I am not an expert on GTK+. I have never taken any courses or systematically studied the subject. All my knowledge is self-taught from Internet sources. I relate my experience in the hope it will be useful to others.
GTK+ is billed as a multi-platform toolkit for creating graphical user interfaces. It's libraries may be called from many languages, including C, C++, perl, and python. All the examples I will give access the GTK+ libraries from C.
GTK+ is widget-based, a widget being defined as a component of an interface that enables a user to perform a function or access a service.
Arguably, the simplest widget is a window, which can itself contain other widgets. A typical window will have several "entry" or "selection" widgets for entering information, and several buttons for selecting actions. When you request an action, the program will typically pop up a new window, where again you may enter information and select various options.
I will not go into great detail here about creating windows. Those desiring more information should check the excellent zetcode.com tutorials. The only point I wish to comment upon in this article, is that most of the tutorials I found on the Internet, terminate a window that is no longer needed with the command gtk_main_quit(). In my hands, this caused the window to lose focus, but not disappear. I think the logic behind doing things this way is that the window manager, which runs in backgound, should be responsible for destroying windows when they are no longer needed. While it is true that when my programs exit, the window manager kills all the windows, I found all those windows hanging around while the program is running distracting. This tutorial will explain how one can prevent the windows from persisting until the application is completely finished.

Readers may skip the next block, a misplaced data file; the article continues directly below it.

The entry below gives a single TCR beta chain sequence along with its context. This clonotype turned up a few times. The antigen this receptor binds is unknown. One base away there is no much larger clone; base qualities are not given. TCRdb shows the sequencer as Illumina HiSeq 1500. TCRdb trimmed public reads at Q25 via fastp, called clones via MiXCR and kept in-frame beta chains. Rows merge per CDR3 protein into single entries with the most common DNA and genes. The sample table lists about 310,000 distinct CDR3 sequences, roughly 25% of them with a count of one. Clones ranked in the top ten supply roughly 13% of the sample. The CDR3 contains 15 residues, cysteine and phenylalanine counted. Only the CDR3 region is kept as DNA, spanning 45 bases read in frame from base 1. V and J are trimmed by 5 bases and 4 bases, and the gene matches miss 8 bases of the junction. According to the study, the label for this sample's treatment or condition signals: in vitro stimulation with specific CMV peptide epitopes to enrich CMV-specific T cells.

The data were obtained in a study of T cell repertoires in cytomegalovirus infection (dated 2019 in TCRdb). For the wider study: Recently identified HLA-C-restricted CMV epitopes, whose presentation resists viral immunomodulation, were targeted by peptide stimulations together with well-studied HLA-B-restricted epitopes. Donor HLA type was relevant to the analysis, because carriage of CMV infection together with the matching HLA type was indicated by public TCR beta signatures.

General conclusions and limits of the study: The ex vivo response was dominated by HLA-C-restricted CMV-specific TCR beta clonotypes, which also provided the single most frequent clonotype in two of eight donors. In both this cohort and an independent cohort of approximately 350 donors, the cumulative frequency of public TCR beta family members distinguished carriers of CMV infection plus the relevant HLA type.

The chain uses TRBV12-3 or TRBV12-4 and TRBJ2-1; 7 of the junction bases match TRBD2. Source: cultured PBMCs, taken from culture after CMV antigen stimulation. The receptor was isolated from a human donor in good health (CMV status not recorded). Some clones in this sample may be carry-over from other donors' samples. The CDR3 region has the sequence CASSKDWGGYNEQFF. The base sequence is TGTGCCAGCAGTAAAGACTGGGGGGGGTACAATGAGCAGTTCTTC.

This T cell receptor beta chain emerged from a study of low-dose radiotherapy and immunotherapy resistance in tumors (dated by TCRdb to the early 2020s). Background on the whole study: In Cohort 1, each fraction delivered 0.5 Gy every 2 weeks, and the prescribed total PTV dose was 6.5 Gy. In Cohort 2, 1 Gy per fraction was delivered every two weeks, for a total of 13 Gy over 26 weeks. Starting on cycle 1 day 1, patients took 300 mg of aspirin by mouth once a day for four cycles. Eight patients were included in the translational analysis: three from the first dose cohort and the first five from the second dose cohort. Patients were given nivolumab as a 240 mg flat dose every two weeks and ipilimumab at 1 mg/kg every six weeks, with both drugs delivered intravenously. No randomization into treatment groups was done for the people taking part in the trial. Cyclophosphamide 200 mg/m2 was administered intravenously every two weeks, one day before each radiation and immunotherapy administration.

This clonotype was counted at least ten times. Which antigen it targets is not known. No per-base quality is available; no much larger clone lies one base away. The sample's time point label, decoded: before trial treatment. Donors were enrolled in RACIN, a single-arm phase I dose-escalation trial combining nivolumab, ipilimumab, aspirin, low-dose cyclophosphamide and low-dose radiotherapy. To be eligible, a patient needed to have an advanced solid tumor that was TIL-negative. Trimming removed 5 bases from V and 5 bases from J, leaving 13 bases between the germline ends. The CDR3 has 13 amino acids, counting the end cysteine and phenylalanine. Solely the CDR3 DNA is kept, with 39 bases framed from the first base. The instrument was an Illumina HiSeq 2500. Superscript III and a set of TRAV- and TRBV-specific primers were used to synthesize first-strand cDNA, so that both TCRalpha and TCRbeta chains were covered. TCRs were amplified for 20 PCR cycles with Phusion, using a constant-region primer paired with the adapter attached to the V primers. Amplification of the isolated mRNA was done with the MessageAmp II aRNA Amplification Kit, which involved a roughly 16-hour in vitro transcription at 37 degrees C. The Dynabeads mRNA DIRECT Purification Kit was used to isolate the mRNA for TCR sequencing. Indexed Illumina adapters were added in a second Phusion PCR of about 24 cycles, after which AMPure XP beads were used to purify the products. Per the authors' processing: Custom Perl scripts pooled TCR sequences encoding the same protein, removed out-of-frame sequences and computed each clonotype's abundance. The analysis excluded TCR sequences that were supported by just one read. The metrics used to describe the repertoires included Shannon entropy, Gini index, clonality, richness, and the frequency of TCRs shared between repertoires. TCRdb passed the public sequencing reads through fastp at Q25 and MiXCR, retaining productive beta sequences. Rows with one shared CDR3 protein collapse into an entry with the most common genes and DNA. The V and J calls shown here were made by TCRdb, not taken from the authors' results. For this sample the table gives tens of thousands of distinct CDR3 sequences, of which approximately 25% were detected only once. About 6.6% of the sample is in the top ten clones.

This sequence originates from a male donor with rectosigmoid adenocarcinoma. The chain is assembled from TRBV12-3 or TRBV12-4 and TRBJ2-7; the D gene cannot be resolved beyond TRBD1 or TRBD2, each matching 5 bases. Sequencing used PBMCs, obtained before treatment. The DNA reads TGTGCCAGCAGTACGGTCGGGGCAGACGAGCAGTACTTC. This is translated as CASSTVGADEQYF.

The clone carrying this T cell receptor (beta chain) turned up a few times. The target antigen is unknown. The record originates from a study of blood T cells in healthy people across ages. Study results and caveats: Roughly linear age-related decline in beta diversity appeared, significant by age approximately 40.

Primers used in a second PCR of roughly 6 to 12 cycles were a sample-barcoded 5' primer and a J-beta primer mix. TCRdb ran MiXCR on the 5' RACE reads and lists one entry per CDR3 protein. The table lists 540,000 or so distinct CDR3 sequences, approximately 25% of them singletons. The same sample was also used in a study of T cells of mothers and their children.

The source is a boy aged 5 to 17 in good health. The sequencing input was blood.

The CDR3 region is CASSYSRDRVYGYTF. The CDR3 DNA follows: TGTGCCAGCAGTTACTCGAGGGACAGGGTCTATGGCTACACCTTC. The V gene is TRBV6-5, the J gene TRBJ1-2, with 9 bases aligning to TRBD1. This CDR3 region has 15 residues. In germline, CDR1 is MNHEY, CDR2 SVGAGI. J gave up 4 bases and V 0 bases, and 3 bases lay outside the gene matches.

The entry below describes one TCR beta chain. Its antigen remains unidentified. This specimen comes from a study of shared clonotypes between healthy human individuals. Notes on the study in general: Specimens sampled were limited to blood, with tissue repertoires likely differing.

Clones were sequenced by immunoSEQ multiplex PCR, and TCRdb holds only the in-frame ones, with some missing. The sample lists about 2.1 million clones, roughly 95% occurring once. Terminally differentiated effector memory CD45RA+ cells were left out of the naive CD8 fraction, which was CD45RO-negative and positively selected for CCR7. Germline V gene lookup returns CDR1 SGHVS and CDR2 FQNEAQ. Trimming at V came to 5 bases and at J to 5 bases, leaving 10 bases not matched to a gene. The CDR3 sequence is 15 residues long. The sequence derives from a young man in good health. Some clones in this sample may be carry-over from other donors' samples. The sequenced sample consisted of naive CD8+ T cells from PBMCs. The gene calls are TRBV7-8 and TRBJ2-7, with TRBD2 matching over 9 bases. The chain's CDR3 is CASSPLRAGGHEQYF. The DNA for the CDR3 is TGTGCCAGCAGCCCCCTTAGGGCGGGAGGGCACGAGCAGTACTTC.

The tutorial consists of three programs, with increasing degree of sophistication. The first program asks the user to enter their favorite name and then pops up a window summarizing the choice. The "enter-choice window" loses focus but persists after the "summary window" is launched. In the second program, the user is asked to enter the name of his favorite person. Again the "enter-choice window" persists until the program exits. The crucial difference between the programs is that the second requires two text-entry widgets rather than one. The third program is like the second, but has a few additional modifications so that the "enter-choice window" is killed before the "summary window" is launched.
Source files for all three C programs, along with a makefile for compiling them may be downloaded. To uncompress the tutorial, issue the command "tar -xvzf tutorial.tar.gz", which creates the directory "tutorial", having all the necessary files. To compile the programs, simple enter the directory "tutorial" and type "make". To run program "prog" after compilation, simply type "./prog".